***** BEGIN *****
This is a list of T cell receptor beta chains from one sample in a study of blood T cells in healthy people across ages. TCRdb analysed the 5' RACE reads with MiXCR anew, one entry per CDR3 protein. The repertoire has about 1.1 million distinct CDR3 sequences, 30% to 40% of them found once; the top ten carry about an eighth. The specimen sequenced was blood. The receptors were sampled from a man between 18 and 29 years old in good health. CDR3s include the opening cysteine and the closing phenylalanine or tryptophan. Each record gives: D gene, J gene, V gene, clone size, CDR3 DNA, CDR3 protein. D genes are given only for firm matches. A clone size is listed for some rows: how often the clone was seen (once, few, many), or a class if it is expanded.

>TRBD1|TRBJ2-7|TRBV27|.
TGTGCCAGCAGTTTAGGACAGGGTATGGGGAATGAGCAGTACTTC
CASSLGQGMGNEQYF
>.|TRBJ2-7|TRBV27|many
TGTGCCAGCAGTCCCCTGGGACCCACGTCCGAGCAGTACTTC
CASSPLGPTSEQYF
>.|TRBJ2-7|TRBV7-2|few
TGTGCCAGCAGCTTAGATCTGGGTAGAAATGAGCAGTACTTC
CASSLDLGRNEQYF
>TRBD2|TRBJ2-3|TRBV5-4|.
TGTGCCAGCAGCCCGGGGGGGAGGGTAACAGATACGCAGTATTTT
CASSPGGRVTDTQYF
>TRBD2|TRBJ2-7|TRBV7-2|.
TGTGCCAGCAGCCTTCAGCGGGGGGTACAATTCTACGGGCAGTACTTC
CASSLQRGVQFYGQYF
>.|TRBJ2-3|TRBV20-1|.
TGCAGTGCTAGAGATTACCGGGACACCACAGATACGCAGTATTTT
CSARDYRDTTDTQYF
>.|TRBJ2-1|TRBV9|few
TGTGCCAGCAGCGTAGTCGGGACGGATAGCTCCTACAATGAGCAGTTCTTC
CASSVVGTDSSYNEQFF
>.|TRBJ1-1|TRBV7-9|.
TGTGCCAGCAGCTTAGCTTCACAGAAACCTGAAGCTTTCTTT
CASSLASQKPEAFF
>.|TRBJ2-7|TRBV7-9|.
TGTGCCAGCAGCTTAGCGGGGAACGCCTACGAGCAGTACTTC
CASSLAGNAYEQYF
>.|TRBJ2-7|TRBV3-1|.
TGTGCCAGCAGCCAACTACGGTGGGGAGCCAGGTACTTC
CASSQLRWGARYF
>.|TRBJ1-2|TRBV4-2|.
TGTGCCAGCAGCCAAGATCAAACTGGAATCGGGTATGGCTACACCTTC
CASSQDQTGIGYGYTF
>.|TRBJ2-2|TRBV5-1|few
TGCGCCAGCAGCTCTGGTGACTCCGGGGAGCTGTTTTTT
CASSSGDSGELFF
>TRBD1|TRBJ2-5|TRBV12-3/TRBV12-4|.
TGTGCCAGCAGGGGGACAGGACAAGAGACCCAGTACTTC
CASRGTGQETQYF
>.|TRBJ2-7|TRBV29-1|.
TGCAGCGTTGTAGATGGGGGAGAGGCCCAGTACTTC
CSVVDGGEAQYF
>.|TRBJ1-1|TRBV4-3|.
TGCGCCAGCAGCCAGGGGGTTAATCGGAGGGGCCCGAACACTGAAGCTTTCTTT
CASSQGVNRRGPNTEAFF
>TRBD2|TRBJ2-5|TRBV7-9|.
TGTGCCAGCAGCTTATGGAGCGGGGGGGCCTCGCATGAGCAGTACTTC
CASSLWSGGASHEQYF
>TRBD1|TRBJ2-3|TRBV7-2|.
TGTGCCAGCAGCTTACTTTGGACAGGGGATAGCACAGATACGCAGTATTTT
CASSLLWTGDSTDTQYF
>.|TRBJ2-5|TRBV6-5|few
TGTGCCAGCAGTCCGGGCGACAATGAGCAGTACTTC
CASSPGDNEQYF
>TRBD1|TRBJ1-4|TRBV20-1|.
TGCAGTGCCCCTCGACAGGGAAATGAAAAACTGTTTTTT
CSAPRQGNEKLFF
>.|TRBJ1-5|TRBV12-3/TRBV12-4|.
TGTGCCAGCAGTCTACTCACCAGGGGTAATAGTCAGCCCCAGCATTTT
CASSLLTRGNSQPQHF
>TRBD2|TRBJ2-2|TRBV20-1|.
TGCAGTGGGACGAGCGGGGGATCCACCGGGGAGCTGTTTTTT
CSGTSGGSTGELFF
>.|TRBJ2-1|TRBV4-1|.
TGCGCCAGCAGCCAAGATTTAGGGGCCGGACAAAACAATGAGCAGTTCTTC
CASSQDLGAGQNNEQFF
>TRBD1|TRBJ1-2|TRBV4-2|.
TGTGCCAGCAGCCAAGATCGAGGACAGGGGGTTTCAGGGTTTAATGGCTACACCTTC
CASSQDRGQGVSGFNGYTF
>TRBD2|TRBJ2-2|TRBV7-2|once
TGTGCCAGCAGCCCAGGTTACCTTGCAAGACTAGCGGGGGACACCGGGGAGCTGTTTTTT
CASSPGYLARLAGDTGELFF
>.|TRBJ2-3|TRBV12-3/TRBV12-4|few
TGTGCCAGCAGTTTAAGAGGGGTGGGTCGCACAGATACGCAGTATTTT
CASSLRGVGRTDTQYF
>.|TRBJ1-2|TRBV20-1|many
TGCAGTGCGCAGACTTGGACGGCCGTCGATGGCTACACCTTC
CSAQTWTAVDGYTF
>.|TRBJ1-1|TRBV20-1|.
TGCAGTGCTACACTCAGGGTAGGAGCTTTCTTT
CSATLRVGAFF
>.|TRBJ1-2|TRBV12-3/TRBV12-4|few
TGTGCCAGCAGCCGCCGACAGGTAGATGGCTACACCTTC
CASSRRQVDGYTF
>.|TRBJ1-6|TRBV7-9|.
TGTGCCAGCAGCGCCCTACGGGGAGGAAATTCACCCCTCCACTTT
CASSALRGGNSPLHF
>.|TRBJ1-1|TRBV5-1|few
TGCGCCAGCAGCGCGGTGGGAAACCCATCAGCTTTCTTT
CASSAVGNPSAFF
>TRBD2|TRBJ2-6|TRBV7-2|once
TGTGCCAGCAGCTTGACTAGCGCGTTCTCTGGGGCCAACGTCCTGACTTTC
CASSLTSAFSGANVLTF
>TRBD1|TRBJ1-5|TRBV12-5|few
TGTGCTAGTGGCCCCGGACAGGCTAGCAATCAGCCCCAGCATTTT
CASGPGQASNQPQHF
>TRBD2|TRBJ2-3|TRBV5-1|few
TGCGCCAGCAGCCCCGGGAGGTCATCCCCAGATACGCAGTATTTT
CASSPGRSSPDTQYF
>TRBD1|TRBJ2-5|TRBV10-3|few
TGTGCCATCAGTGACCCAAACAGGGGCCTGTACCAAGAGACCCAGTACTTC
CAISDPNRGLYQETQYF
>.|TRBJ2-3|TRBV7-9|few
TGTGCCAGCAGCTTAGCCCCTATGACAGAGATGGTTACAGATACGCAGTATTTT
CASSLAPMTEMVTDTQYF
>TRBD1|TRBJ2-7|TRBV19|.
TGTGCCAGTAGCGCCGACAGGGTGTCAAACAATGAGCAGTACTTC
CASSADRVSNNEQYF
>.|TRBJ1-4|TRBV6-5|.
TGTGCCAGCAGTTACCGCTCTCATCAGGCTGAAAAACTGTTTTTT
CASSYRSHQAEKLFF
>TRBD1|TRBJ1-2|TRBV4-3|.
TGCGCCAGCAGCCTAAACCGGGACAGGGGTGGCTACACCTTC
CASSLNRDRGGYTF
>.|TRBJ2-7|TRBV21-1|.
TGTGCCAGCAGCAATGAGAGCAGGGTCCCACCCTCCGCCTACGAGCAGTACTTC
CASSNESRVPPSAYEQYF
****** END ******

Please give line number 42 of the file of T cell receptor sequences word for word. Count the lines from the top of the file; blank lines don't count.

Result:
TGCAGCGTTGTAGATGGGGGAGAGGCCCAGTACTTC